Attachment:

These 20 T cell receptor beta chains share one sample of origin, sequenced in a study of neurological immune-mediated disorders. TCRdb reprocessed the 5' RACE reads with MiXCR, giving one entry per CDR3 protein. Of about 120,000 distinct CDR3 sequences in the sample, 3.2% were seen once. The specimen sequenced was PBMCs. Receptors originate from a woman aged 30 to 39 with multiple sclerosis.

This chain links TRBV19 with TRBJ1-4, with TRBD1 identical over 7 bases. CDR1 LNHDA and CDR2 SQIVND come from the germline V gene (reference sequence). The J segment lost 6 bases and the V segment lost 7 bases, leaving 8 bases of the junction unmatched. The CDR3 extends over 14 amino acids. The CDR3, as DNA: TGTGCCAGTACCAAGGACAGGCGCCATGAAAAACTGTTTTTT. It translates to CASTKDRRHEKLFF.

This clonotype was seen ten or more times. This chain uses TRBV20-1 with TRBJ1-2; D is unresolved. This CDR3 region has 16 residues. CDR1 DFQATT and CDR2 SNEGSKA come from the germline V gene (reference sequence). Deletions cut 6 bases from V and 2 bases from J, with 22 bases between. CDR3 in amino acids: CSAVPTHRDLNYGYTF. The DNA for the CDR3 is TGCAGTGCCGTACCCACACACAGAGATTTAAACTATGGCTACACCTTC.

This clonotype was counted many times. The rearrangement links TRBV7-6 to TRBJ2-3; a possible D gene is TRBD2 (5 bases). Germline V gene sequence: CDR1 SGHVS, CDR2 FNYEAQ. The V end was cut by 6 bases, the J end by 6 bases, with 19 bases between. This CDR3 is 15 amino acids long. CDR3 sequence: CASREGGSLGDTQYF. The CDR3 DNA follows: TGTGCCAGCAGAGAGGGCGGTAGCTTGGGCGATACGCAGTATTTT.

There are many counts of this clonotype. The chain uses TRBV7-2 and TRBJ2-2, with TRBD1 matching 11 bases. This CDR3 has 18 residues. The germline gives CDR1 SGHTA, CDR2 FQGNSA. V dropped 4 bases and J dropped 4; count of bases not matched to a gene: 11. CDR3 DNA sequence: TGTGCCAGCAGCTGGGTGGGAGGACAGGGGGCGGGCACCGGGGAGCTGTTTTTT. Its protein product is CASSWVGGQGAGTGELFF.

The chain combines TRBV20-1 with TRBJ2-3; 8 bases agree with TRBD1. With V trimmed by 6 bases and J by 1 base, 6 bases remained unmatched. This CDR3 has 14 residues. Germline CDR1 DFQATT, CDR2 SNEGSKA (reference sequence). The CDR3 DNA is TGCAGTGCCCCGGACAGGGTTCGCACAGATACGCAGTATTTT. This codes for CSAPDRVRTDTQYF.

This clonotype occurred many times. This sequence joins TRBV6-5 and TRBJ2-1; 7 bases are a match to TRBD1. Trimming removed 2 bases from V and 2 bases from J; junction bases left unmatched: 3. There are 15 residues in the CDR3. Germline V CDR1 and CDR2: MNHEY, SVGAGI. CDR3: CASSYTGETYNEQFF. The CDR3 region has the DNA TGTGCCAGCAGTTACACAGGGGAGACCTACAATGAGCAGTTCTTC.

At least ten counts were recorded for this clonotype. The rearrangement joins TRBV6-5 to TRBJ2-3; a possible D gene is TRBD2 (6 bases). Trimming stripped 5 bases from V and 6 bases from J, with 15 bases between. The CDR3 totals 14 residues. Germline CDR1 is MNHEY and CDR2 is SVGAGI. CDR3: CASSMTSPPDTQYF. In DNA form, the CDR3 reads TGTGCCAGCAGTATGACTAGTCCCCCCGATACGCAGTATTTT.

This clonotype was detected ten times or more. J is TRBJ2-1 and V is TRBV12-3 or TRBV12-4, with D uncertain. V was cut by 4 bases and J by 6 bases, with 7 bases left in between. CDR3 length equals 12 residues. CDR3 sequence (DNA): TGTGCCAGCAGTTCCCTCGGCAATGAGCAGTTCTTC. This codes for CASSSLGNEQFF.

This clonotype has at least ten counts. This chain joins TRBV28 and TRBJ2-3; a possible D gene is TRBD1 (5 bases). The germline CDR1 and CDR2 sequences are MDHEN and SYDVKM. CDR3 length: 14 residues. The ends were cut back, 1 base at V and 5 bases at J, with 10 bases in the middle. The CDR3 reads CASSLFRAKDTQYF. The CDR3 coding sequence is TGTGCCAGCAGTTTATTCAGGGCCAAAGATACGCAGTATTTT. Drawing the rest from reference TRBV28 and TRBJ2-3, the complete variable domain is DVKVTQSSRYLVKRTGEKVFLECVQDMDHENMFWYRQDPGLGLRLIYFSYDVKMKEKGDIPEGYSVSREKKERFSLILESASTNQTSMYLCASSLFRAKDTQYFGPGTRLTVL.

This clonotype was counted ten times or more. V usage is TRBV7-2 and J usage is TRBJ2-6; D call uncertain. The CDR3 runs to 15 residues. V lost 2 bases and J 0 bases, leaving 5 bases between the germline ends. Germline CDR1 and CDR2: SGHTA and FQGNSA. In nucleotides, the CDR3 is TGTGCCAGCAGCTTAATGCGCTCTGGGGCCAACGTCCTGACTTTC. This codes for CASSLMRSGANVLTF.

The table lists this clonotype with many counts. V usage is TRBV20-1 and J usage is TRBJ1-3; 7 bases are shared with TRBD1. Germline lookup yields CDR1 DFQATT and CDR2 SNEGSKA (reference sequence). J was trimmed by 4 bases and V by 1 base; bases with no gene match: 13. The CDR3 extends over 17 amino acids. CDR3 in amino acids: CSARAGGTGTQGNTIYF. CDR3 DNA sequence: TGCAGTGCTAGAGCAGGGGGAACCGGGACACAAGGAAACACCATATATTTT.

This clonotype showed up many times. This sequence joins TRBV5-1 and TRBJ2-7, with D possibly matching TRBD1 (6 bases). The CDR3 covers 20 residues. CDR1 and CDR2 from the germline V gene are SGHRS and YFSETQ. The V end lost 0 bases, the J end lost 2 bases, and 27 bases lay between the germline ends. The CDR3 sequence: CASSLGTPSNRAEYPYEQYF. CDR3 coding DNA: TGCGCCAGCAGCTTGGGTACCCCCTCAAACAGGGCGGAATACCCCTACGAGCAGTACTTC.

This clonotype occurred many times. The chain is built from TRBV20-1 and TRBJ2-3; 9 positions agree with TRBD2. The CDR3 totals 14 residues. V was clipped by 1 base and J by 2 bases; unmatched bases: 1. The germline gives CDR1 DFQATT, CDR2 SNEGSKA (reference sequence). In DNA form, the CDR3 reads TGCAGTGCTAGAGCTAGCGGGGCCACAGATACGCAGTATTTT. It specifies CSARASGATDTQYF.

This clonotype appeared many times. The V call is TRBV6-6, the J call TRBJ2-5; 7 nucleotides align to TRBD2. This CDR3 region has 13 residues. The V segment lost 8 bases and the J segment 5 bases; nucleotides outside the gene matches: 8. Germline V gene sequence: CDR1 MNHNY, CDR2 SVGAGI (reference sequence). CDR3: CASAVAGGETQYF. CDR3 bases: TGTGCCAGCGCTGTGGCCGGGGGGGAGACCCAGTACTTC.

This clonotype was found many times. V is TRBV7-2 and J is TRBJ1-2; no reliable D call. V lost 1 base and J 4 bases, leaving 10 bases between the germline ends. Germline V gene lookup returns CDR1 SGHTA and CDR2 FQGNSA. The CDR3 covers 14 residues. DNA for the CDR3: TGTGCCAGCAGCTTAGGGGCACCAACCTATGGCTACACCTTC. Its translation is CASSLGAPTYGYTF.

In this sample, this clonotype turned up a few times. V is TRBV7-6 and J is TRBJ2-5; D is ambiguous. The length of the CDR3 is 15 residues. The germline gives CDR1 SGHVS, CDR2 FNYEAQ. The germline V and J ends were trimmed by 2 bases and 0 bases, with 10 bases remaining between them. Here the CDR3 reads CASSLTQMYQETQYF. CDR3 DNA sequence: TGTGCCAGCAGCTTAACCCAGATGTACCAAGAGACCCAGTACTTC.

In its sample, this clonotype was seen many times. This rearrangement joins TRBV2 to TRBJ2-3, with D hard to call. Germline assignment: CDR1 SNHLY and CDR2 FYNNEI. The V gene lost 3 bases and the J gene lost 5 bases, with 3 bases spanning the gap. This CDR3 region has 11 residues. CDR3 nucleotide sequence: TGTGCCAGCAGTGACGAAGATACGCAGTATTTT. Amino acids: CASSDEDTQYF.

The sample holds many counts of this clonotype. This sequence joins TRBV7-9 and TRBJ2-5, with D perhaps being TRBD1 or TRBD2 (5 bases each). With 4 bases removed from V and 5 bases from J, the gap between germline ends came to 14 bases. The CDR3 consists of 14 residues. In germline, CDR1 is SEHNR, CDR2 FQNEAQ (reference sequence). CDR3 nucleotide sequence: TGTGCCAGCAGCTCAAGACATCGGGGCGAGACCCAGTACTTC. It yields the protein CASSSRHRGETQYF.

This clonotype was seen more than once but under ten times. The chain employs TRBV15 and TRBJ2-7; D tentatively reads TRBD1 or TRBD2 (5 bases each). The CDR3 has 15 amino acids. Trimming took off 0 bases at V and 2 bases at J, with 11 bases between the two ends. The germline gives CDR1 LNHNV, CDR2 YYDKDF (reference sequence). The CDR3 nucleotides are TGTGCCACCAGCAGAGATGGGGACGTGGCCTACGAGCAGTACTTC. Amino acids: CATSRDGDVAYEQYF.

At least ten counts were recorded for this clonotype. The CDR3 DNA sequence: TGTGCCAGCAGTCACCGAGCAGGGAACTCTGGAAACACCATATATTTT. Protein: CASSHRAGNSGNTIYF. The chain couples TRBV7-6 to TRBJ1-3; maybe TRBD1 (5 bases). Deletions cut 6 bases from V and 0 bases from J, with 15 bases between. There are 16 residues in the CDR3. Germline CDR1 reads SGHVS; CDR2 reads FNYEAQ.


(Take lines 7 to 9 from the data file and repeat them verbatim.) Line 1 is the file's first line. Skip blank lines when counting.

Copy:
This clonotype occurred many times. This sequence joins TRBV6-5 and TRBJ2-1; 7 bases are a match to TRBD1. Trimming removed 2 bases from V and 2 bases from J; junction bases left unmatched: 3. There are 15 residues in the CDR3. Germline V CDR1 and CDR2: MNHEY, SVGAGI. CDR3: CASSYTGETYNEQFF. The CDR3 region has the DNA TGTGCCAGCAGTTACACAGGGGAGACCTACAATGAGCAGTTCTTC.

At least ten counts were recorded for this clonotype. The rearrangement joins TRBV6-5 to TRBJ2-3; a possible D gene is TRBD2 (6 bases). Trimming stripped 5 bases from V and 6 bases from J, with 15 bases between. The CDR3 totals 14 residues. Germline CDR1 is MNHEY and CDR2 is SVGAGI. CDR3: CASSMTSPPDTQYF. In DNA form, the CDR3 reads TGTGCCAGCAGTATGACTAGTCCCCCCGATACGCAGTATTTT.

This clonotype was detected ten times or more. J is TRBJ2-1 and V is TRBV12-3 or TRBV12-4, with D uncertain. V was cut by 4 bases and J by 6 bases, with 7 bases left in between. CDR3 length equals 12 residues. CDR3 sequence (DNA): TGTGCCAGCAGTTCCCTCGGCAATGAGCAGTTCTTC. This codes for CASSSLGNEQFF.